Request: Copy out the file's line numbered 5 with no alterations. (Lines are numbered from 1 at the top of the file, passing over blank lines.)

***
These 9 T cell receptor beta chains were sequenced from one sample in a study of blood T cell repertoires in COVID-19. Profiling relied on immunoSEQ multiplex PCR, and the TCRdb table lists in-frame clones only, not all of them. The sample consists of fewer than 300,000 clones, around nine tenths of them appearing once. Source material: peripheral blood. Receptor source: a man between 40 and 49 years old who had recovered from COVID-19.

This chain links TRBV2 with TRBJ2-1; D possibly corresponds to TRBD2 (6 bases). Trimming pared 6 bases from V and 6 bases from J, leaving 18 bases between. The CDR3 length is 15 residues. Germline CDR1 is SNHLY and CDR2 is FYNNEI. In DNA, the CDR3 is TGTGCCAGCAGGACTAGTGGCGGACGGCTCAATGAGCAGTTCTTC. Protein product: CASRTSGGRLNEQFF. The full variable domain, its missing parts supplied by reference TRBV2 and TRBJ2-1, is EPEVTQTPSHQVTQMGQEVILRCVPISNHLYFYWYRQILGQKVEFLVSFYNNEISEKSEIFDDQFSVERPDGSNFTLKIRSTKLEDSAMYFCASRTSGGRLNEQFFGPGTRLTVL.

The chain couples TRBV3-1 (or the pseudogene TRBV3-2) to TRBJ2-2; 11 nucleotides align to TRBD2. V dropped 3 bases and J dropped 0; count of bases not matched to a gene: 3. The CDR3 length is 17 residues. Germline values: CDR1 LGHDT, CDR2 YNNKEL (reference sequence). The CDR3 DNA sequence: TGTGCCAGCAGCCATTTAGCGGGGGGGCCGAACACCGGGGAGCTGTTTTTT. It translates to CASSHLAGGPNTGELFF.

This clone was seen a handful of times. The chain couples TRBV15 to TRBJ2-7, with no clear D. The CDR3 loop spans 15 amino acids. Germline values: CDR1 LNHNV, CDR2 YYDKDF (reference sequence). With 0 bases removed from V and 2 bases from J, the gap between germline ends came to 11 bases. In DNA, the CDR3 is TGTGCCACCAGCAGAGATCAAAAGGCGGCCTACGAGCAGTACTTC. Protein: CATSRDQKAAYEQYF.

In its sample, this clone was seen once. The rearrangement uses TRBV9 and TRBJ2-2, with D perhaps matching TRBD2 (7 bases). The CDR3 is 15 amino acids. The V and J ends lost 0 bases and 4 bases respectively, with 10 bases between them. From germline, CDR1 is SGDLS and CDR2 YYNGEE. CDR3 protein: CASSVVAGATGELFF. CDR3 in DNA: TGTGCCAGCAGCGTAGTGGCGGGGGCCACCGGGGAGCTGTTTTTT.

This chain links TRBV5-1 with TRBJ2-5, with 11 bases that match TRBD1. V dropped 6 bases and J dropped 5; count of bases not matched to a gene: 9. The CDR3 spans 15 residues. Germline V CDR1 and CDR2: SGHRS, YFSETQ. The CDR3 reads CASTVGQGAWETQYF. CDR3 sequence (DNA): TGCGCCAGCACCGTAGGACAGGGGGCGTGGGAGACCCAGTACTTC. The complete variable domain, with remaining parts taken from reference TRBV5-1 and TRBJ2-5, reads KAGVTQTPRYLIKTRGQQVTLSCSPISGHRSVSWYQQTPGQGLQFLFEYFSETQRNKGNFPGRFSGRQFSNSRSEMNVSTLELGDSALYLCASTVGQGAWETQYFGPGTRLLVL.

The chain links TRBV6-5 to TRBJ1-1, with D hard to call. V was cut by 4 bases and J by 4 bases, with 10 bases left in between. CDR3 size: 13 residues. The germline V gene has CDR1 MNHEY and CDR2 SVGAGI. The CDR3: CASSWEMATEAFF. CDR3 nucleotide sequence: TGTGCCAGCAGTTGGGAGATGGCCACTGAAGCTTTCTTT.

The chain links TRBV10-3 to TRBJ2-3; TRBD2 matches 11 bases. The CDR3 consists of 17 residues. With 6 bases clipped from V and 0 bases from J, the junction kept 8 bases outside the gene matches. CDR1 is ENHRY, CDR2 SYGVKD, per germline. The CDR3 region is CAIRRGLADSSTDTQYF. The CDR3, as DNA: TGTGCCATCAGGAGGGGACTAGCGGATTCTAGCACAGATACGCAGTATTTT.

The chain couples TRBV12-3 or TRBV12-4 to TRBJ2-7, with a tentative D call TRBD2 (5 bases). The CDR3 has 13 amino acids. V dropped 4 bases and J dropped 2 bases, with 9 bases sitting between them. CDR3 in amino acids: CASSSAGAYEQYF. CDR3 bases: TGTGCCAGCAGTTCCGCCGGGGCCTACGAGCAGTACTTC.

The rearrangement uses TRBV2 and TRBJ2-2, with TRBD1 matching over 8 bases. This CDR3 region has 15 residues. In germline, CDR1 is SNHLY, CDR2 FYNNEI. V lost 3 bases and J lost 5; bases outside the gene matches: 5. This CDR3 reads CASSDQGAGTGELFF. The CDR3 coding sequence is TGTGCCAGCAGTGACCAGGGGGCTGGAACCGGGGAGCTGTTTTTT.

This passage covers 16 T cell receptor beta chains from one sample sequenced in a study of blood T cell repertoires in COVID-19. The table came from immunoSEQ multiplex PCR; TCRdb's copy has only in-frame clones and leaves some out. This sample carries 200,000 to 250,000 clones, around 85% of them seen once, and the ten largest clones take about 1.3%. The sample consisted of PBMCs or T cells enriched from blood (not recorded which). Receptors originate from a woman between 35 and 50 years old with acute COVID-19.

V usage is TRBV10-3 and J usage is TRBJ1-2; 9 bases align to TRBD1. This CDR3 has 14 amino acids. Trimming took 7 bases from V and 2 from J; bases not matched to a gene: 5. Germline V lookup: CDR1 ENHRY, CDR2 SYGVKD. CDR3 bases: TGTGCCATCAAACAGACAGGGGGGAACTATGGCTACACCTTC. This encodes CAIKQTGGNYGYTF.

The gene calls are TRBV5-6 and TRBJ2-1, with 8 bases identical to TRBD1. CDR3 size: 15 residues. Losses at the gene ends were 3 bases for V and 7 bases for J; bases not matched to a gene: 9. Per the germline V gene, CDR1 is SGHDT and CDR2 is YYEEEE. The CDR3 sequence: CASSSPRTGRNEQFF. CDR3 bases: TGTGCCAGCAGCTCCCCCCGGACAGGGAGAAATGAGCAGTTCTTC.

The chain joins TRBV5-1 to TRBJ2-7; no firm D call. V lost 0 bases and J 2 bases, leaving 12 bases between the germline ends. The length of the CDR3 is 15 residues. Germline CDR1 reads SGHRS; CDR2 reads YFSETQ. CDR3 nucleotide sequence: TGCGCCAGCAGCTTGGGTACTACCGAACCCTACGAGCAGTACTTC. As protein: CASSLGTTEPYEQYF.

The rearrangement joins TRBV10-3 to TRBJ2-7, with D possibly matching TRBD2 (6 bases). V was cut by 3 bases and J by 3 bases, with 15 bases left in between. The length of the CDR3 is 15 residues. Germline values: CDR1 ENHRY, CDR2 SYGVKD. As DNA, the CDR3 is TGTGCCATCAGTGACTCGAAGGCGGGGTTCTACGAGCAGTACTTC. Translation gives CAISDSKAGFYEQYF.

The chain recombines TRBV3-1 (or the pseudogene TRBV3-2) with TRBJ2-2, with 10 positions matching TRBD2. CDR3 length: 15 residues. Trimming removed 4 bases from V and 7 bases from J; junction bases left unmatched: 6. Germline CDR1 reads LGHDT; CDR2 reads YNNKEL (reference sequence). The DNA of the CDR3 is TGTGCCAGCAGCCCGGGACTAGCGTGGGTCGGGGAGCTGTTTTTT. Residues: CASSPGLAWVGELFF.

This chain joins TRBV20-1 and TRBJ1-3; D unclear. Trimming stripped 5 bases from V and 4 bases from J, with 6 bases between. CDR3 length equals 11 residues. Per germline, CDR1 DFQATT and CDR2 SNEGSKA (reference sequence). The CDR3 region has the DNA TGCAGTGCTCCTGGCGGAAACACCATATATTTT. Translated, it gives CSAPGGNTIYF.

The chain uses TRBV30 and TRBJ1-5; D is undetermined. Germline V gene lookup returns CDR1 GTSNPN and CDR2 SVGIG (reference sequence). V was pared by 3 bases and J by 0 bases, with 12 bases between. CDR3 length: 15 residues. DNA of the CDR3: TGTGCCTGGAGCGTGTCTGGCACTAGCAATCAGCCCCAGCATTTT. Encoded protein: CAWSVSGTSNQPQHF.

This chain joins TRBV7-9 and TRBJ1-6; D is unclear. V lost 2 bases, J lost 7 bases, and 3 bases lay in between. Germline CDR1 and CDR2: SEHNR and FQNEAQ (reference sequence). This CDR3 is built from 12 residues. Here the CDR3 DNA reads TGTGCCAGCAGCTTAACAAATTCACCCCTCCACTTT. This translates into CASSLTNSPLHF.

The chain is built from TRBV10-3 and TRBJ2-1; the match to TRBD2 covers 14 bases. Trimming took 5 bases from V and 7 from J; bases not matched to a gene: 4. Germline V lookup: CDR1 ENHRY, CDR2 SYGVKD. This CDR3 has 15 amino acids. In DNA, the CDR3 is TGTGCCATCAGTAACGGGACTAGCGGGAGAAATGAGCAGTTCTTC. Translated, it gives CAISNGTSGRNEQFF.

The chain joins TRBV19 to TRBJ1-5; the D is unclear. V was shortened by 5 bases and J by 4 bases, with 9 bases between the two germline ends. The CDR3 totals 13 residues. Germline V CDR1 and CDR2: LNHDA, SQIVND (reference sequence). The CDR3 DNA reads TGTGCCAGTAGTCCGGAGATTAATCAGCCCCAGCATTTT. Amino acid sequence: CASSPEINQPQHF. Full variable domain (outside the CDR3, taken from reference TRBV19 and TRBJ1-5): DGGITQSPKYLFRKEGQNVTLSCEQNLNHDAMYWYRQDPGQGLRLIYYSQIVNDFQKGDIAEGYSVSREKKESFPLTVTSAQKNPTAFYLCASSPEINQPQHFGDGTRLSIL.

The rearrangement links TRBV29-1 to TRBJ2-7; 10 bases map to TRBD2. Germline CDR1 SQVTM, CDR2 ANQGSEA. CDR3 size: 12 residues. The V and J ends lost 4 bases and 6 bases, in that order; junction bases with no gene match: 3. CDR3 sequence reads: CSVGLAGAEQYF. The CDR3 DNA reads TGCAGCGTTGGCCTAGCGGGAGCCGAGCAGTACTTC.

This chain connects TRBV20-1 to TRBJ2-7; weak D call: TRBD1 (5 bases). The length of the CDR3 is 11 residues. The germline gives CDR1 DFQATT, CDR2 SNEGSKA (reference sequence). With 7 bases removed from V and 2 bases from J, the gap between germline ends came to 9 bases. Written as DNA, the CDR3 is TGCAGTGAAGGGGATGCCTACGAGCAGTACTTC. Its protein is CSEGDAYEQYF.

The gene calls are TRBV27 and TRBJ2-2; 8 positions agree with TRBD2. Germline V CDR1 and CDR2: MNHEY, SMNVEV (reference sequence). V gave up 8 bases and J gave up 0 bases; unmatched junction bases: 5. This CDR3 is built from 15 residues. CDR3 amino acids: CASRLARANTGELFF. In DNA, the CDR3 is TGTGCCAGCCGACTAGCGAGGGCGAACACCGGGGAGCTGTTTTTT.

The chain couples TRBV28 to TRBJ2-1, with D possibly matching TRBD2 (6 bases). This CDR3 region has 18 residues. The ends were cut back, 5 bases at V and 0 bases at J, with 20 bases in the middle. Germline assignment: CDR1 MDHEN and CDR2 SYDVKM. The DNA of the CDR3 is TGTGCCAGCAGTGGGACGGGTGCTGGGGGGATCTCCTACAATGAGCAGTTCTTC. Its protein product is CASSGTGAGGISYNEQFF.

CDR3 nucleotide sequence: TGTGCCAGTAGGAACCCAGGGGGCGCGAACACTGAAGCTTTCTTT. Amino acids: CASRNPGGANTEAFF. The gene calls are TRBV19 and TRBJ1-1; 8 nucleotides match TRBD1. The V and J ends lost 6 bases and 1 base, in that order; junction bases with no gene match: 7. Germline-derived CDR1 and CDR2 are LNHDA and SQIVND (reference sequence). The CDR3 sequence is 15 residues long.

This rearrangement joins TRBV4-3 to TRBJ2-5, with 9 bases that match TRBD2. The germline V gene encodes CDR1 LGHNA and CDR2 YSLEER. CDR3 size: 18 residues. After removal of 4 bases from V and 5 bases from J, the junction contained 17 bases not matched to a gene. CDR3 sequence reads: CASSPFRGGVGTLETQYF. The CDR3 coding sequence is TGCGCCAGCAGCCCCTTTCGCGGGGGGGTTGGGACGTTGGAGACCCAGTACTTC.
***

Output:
In its sample, this clone was seen once. The rearrangement uses TRBV9 and TRBJ2-2, with D perhaps matching TRBD2 (7 bases). The CDR3 is 15 amino acids. The V and J ends lost 0 bases and 4 bases respectively, with 10 bases between them. From germline, CDR1 is SGDLS and CDR2 YYNGEE. CDR3 protein: CASSVVAGATGELFF. CDR3 in DNA: TGTGCCAGCAGCGTAGTGGCGGGGGCCACCGGGGAGCTGTTTTTT.